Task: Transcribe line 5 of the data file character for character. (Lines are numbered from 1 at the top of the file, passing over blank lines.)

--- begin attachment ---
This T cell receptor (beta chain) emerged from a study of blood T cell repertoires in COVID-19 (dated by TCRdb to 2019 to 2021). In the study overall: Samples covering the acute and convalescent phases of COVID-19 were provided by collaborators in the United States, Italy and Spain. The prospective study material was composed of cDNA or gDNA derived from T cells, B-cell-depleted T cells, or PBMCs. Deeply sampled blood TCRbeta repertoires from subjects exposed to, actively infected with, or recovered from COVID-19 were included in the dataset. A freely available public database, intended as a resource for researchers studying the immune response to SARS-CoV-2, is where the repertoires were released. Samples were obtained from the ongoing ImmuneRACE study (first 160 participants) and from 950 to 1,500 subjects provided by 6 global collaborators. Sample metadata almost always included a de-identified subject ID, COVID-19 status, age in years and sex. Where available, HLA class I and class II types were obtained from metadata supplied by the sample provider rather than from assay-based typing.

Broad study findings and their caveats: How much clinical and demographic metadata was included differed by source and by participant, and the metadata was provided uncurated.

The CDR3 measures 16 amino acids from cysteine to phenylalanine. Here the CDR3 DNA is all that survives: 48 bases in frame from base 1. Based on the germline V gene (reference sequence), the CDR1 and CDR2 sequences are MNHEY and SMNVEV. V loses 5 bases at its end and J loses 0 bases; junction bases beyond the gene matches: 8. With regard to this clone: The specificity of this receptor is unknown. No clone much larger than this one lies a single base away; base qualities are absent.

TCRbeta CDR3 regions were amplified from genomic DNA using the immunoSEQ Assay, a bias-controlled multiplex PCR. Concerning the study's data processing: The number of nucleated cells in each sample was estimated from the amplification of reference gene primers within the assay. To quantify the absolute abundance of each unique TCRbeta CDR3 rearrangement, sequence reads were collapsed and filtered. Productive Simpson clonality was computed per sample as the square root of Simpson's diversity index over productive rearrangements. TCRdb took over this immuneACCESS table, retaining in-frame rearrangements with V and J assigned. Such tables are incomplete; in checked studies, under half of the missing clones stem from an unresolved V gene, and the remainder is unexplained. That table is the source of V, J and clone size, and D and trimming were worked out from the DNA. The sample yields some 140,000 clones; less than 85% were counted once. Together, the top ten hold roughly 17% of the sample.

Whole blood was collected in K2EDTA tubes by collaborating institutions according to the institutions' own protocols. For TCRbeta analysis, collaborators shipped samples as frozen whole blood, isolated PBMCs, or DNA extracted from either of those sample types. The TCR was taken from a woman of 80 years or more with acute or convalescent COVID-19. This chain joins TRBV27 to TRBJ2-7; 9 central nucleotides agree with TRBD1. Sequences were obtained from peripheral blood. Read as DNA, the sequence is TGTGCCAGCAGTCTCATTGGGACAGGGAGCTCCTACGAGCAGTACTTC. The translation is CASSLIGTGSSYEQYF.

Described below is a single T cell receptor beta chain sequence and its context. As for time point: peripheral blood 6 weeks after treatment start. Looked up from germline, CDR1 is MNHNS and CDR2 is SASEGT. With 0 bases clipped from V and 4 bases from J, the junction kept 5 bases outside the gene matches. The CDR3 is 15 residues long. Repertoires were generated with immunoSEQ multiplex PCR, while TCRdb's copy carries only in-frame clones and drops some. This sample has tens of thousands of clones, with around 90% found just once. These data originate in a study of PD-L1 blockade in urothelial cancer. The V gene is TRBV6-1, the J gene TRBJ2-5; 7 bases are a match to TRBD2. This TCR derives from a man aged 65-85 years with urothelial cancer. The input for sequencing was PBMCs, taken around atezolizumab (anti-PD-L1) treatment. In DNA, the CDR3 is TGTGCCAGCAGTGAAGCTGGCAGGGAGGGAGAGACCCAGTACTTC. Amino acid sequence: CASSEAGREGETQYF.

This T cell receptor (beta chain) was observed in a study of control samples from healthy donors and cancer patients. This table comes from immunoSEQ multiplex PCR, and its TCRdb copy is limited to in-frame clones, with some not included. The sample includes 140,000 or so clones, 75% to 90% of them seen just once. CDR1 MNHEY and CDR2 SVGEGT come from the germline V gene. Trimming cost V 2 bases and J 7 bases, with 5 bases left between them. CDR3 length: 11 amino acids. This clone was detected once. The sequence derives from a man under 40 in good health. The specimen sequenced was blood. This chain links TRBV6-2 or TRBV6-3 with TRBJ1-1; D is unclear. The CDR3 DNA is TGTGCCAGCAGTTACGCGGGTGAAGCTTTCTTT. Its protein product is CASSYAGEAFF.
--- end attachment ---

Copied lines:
Whole blood was collected in K2EDTA tubes by collaborating institutions according to the institutions' own protocols. For TCRbeta analysis, collaborators shipped samples as frozen whole blood, isolated PBMCs, or DNA extracted from either of those sample types. The TCR was taken from a woman of 80 years or more with acute or convalescent COVID-19. This chain joins TRBV27 to TRBJ2-7; 9 central nucleotides agree with TRBD1. Sequences were obtained from peripheral blood. Read as DNA, the sequence is TGTGCCAGCAGTCTCATTGGGACAGGGAGCTCCTACGAGCAGTACTTC. The translation is CASSLIGTGSSYEQYF.